What mast is your husband using in the 11.0 m2 Retro?
A 520 cm or a 550 cm ? And what carbon percentage?
I think the 10.0 m2 or the 9.5 m2, on a 100% carbon mast would make the rig alot lighter get the SW "Lightstick" if you can afford it as it really "lightens up" the whole rig, but they are very "pricey".
Sounds like you get big sail conditions alot of the time, so it may be wise to spend the extra $$ on the super light mast to make these big rigs as comfortable as possible.
Also, if he gets the adj. outhaul working right, he should be able to easily add some outhaul and get really good mid range performance without having to readjust the downhaul.
Rig it pretty full (maybe even a little less than recommended on the downhaul, allowing the batten above the boom to be between the middle and the front of the mast, for the best early planing performance, and then as the wind (or his speed) increases, begin to add more outhaul to flatten out the overall depth a little.
Hope this helps,
25th October 2006, 02:26 PM
My husband is using a Gun mast of the type "Terminator" at 100 % carbon. Length: 520 cm
Gun is a German brand which is interesting if the comparison price/quality is important (due to budget reasons). As we tried some finetuning on the 11.0m (thanks to your instructions in an other topic earlier this season) the sail shows now a very nice deep static profile when it's rigged.
Therefore I suppose that the mast is compatible with the sail, don't you think so?
One of the things we still can improve is like you suggested the tuning of the adjustable outhaul. Up to now it is rather difficult to pull the lines in order to flatten the sail. Therefore I think that there is something "wrong".
Moreover, I think we should add a 10 or 9.5 Retro to our collection but hope we can try it out before buying one.Very often I still feel confortable with the 9.0 when my husband's 11.0 is getting too big and thus getting out of control
Thanks for your help!
25th October 2006, 11:27 PM
Can you explain to me how you are rigging your adjustable outhaul on the end of the boom
What type of boom are you using and how many pulleys (rolling sheaves) does the boom end have?
Also are you running the outhaul line through the clew grommet or do you have some sort of pulley assembly bolted into the clew grommet
Did you buy an adjuatable outhaul "kit" or make it up yourselves
The Sailworks Adj.Outhaul kits I use, when correctly rigged as a 4 part tackle on the rear end, are very easy to adjust.
I use 2 Harken ball bearing blocks with a small screw and nylon spacer in the clew grommet and this makes the entire system super easy to adjust.
I'll have to dig through some old hard drives and come up with photos of the system I use so you can compare it to what you are using.
Do you use an adj. outhaul on your 9.0 m2 Retro?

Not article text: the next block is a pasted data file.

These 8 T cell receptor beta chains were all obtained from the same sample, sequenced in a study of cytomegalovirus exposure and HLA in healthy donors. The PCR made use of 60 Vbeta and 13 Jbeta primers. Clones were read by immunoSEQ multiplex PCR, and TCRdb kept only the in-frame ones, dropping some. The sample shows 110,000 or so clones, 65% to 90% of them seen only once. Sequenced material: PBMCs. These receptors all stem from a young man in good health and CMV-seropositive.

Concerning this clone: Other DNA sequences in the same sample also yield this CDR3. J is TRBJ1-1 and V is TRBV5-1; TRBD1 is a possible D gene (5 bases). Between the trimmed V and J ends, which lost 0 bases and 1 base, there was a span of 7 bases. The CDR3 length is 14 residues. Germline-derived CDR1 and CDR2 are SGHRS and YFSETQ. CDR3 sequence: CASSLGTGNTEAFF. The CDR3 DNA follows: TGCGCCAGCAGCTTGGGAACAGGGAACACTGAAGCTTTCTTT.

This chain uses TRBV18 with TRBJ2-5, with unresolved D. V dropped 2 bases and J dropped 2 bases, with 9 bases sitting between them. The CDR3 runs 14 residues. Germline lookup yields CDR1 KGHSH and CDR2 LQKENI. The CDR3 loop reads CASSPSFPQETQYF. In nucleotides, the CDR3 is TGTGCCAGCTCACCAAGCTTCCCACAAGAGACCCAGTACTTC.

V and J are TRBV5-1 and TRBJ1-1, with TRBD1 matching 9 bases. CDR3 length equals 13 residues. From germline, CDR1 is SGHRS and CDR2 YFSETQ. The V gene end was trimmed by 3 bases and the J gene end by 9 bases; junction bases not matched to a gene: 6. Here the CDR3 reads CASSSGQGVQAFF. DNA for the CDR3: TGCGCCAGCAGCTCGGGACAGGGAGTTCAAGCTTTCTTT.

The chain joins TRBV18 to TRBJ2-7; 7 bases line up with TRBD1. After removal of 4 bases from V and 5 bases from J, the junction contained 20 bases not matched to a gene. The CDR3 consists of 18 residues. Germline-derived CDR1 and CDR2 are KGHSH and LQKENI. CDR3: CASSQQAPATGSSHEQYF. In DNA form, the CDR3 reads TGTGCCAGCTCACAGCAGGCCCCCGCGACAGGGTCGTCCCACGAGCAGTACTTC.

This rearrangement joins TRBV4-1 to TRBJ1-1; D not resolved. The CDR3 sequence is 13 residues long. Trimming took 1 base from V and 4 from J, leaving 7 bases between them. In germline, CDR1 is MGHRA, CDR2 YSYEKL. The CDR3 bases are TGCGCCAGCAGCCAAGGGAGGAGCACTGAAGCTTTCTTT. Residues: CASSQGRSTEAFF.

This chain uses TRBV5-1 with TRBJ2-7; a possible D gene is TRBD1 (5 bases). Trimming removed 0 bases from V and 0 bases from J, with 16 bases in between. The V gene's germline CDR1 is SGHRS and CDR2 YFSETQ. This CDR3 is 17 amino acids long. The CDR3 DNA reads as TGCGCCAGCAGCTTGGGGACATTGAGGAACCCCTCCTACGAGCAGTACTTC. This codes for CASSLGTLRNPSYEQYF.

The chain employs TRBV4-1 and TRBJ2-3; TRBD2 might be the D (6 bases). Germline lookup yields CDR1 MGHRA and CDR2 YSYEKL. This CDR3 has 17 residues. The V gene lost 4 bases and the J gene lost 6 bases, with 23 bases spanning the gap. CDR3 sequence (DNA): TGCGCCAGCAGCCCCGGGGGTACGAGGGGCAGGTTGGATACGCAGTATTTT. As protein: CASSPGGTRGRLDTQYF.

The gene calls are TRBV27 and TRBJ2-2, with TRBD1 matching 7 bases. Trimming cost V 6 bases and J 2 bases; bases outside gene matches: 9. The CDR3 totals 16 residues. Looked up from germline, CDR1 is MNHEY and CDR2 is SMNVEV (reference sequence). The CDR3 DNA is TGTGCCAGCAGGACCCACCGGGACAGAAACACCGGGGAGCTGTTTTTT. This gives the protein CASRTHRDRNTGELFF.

Also, can you take a photo of the 11.0 m2 rigged on the Gun mast?
Hope this helps,
26th October 2006, 02:39 AM
We are using an adjustable outhaul kit from NeilPryde.
The boom is a HPL Race carbon boom (up to 305 cm).
I don't know how many pulleys the boom end has got (our gear is in Holland right now).
We have a kind of clew "rolls" from Chinook through the clew in order to make it easier.
Maybe we should control the lines and find out if there is no "twist" or something which "blocks" the pulling of the lines.
I use such an adjustable outhaul system on the 9.0 too but I have more or less the same problem. I can pull it to some extent but than everything seems blocked which makes I cannot use it to 100 % (in my personal feeling).
I have some nice pictures of the 11.0m on the Gun mast. If you tell me how I can send it to you I will do so (personal email or something).
Thanks for all your efforts!
26th October 2006, 09:49 AM
Are your HPL Race Booms blue in color (the grip material) or Red.
The older blue HPL booms have 4 pulleys in the rear end, the newer Red grip HPL race booms have 3 pulleys in the rear end.
Please send your photos of the 11.0 m2 on the Gun mast to:
I'll send you back some photos of different adjustable outhaul clew rigging methods for 3 and 4 pulley booms.
I'll also have a look at the NP Adj Outhaul kit to see what components they provide and maybe we can get your adj outhaul working at about half the current effort.
Hope this helps,
18th November 2006, 04:56 PM
it's Paul again,- did you have 'sufficient' time on your IS145?
Can you please answer those questions in 1st message?
20th November 2006, 09:36 AM
I apologise for not responding sooner, but I've been working and traveling so much lately that I have not been out on the Isonic 145.
I'm heading for Florida this week and I'm sure I'll get some time on the 145 there.
27th November 2006, 02:32 AM
I am looking forward to your test findings on the IS-145!
27th November 2006, 05:12 AM
Hi Paul K and Karen,
I'm really sorry to disappoint..... unfortunately the Isonic 145 is one of the boards that the distributor decided to have tested by Windsurfing Magazine in the '07 board test edition.
So, the Isonic 145 now resides with the magazine testers.
I'll see if I can find a way to go over there and use the board some before they get fully into testing it.
That's the best I can do at this point.
I'll have the board back around the 1st of March, and will make it a priority to get some time on it before the sailing season starts.
vBulletin® v3.8.6, Copyright ©2000-2013, Jelsoft Enterprises Ltd.